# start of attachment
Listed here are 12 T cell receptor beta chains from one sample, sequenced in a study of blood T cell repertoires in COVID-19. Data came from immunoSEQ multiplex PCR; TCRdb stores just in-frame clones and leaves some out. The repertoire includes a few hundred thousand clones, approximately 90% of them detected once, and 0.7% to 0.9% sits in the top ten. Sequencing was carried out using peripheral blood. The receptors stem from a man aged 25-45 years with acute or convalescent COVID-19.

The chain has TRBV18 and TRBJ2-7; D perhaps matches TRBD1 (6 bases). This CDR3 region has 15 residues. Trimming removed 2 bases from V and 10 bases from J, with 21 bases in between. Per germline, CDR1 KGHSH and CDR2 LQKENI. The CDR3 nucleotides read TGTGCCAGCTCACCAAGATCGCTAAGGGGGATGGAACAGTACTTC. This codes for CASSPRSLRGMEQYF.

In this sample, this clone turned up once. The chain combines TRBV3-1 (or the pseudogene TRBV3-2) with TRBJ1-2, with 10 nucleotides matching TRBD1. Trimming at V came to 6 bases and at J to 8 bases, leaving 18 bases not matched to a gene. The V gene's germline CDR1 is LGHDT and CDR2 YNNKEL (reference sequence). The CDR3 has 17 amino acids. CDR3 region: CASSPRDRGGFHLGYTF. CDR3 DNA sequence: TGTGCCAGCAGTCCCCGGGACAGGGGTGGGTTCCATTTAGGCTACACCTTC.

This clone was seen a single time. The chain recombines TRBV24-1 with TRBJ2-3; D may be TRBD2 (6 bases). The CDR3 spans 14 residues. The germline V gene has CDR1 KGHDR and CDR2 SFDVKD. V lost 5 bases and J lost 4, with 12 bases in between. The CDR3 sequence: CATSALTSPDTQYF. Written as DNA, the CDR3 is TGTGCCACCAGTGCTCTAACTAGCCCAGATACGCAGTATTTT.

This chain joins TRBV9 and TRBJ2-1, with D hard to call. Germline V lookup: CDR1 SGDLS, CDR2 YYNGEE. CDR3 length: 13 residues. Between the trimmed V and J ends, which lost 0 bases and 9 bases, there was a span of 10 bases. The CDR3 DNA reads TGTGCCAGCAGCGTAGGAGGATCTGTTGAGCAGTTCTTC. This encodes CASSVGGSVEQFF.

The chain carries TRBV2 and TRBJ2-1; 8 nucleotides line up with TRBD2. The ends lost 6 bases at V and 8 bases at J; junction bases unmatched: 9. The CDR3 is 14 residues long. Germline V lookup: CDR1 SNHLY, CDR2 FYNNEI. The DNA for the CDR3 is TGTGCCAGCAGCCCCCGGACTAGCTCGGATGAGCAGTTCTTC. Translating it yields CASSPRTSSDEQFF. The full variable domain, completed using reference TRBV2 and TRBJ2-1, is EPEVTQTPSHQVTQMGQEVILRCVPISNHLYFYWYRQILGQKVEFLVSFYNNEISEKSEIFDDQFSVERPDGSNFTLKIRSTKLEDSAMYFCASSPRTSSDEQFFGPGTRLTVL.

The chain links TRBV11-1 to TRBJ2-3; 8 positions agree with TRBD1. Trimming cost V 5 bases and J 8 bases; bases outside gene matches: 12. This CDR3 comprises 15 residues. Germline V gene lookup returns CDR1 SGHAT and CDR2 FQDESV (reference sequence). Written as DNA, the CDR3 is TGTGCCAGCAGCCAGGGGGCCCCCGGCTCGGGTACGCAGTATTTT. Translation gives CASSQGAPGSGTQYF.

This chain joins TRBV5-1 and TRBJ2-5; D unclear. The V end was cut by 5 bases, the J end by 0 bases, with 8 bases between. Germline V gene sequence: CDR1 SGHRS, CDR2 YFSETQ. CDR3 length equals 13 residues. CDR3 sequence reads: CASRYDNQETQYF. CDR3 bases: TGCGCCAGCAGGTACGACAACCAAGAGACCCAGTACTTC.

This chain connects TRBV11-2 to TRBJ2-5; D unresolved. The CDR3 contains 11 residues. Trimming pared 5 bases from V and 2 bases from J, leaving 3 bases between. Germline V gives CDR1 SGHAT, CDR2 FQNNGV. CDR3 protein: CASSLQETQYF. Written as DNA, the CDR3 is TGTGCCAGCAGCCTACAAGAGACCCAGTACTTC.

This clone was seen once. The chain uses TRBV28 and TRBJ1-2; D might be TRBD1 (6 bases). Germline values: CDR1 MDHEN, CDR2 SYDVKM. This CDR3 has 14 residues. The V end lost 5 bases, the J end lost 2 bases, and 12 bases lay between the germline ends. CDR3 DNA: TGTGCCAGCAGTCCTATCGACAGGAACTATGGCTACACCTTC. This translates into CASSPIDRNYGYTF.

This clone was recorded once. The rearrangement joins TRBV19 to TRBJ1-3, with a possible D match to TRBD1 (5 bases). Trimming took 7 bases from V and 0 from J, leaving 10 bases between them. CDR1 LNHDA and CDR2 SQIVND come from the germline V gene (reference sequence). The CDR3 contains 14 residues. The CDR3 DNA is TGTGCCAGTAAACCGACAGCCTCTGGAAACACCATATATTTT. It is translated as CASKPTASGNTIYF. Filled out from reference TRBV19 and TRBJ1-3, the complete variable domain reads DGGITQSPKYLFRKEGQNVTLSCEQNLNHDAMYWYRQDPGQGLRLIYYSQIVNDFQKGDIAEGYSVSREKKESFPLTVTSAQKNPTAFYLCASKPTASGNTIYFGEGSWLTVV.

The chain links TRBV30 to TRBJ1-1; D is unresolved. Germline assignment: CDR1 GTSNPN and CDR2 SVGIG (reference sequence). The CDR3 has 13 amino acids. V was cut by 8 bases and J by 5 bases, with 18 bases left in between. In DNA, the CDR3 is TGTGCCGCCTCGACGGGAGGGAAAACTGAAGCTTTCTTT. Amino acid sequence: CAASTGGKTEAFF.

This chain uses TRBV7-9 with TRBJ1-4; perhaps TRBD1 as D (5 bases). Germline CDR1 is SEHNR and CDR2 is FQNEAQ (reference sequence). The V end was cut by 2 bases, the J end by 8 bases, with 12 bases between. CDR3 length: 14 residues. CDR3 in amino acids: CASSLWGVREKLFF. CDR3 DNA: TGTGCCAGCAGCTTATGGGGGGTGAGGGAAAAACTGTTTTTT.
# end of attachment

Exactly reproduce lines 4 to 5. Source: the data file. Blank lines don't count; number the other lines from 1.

This clone was seen a single time. The chain recombines TRBV24-1 with TRBJ2-3; D may be TRBD2 (6 bases). The CDR3 spans 14 residues. The germline V gene has CDR1 KGHDR and CDR2 SFDVKD. V lost 5 bases and J lost 4, with 12 bases in between. The CDR3 sequence: CATSALTSPDTQYF. Written as DNA, the CDR3 is TGTGCCACCAGTGCTCTAACTAGCCCAGATACGCAGTATTTT.

This chain joins TRBV9 and TRBJ2-1, with D hard to call. Germline V lookup: CDR1 SGDLS, CDR2 YYNGEE. CDR3 length: 13 residues. Between the trimmed V and J ends, which lost 0 bases and 9 bases, there was a span of 10 bases. The CDR3 DNA reads TGTGCCAGCAGCGTAGGAGGATCTGTTGAGCAGTTCTTC. This encodes CASSVGGSVEQFF.